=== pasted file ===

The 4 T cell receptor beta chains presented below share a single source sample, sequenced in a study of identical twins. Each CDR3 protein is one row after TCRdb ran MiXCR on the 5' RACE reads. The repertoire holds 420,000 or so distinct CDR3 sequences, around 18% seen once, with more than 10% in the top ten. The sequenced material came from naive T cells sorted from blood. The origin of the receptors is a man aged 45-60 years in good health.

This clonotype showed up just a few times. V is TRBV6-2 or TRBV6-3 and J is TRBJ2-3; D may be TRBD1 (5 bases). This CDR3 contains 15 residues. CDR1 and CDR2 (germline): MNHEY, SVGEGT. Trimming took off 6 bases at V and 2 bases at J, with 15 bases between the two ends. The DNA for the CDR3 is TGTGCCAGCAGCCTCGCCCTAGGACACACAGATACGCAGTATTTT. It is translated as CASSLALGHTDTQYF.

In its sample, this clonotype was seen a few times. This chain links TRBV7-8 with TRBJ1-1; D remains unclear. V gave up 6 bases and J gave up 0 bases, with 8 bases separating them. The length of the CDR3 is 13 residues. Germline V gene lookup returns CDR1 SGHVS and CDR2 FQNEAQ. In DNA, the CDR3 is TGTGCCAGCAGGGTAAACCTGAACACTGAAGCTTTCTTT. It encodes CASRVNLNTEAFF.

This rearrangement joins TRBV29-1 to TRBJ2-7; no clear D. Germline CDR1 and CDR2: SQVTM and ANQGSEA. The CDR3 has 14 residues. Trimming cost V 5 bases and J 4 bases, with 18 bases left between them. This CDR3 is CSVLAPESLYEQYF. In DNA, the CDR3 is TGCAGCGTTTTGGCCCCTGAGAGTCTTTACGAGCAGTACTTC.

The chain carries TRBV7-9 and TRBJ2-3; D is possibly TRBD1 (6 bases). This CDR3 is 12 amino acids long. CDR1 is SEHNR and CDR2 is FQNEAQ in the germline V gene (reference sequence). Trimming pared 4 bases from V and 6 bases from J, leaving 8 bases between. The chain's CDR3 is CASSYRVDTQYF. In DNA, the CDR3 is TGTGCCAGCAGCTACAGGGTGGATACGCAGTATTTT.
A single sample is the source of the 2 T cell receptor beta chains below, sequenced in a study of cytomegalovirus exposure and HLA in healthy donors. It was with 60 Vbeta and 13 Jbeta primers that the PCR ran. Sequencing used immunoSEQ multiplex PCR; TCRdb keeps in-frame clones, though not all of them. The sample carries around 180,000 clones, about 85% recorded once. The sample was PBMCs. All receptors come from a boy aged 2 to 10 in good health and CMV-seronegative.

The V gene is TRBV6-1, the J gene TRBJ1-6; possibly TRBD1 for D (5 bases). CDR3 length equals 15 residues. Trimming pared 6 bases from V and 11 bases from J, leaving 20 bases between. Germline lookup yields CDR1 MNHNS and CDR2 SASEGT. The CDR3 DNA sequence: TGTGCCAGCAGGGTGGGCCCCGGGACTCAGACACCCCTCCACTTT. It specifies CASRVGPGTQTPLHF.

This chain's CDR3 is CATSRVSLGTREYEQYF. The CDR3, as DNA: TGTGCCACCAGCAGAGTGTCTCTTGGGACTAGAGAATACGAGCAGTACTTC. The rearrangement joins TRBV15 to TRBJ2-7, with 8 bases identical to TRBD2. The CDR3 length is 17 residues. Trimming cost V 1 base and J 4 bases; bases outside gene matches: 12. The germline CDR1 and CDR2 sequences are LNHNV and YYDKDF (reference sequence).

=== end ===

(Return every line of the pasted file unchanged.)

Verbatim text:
The 4 T cell receptor beta chains presented below share a single source sample, sequenced in a study of identical twins. Each CDR3 protein is one row after TCRdb ran MiXCR on the 5' RACE reads. The repertoire holds 420,000 or so distinct CDR3 sequences, around 18% seen once, with more than 10% in the top ten. The sequenced material came from naive T cells sorted from blood. The origin of the receptors is a man aged 45-60 years in good health.

This clonotype showed up just a few times. V is TRBV6-2 or TRBV6-3 and J is TRBJ2-3; D may be TRBD1 (5 bases). This CDR3 contains 15 residues. CDR1 and CDR2 (germline): MNHEY, SVGEGT. Trimming took off 6 bases at V and 2 bases at J, with 15 bases between the two ends. The DNA for the CDR3 is TGTGCCAGCAGCCTCGCCCTAGGACACACAGATACGCAGTATTTT. It is translated as CASSLALGHTDTQYF.

In its sample, this clonotype was seen a few times. This chain links TRBV7-8 with TRBJ1-1; D remains unclear. V gave up 6 bases and J gave up 0 bases, with 8 bases separating them. The length of the CDR3 is 13 residues. Germline V gene lookup returns CDR1 SGHVS and CDR2 FQNEAQ. In DNA, the CDR3 is TGTGCCAGCAGGGTAAACCTGAACACTGAAGCTTTCTTT. It encodes CASRVNLNTEAFF.

This rearrangement joins TRBV29-1 to TRBJ2-7; no clear D. Germline CDR1 and CDR2: SQVTM and ANQGSEA. The CDR3 has 14 residues. Trimming cost V 5 bases and J 4 bases, with 18 bases left between them. This CDR3 is CSVLAPESLYEQYF. In DNA, the CDR3 is TGCAGCGTTTTGGCCCCTGAGAGTCTTTACGAGCAGTACTTC.

The chain carries TRBV7-9 and TRBJ2-3; D is possibly TRBD1 (6 bases). This CDR3 is 12 amino acids long. CDR1 is SEHNR and CDR2 is FQNEAQ in the germline V gene (reference sequence). Trimming pared 4 bases from V and 6 bases from J, leaving 8 bases between. The chain's CDR3 is CASSYRVDTQYF. In DNA, the CDR3 is TGTGCCAGCAGCTACAGGGTGGATACGCAGTATTTT.
A single sample is the source of the 2 T cell receptor beta chains below, sequenced in a study of cytomegalovirus exposure and HLA in healthy donors. It was with 60 Vbeta and 13 Jbeta primers that the PCR ran. Sequencing used immunoSEQ multiplex PCR; TCRdb keeps in-frame clones, though not all of them. The sample carries around 180,000 clones, about 85% recorded once. The sample was PBMCs. All receptors come from a boy aged 2 to 10 in good health and CMV-seronegative.

The V gene is TRBV6-1, the J gene TRBJ1-6; possibly TRBD1 for D (5 bases). CDR3 length equals 15 residues. Trimming pared 6 bases from V and 11 bases from J, leaving 20 bases between. Germline lookup yields CDR1 MNHNS and CDR2 SASEGT. The CDR3 DNA sequence: TGTGCCAGCAGGGTGGGCCCCGGGACTCAGACACCCCTCCACTTT. It specifies CASRVGPGTQTPLHF.

This chain's CDR3 is CATSRVSLGTREYEQYF. The CDR3, as DNA: TGTGCCACCAGCAGAGTGTCTCTTGGGACTAGAGAATACGAGCAGTACTTC. The rearrangement joins TRBV15 to TRBJ2-7, with 8 bases identical to TRBD2. The CDR3 length is 17 residues. Trimming cost V 1 base and J 4 bases; bases outside gene matches: 12. The germline CDR1 and CDR2 sequences are LNHNV and YYDKDF (reference sequence).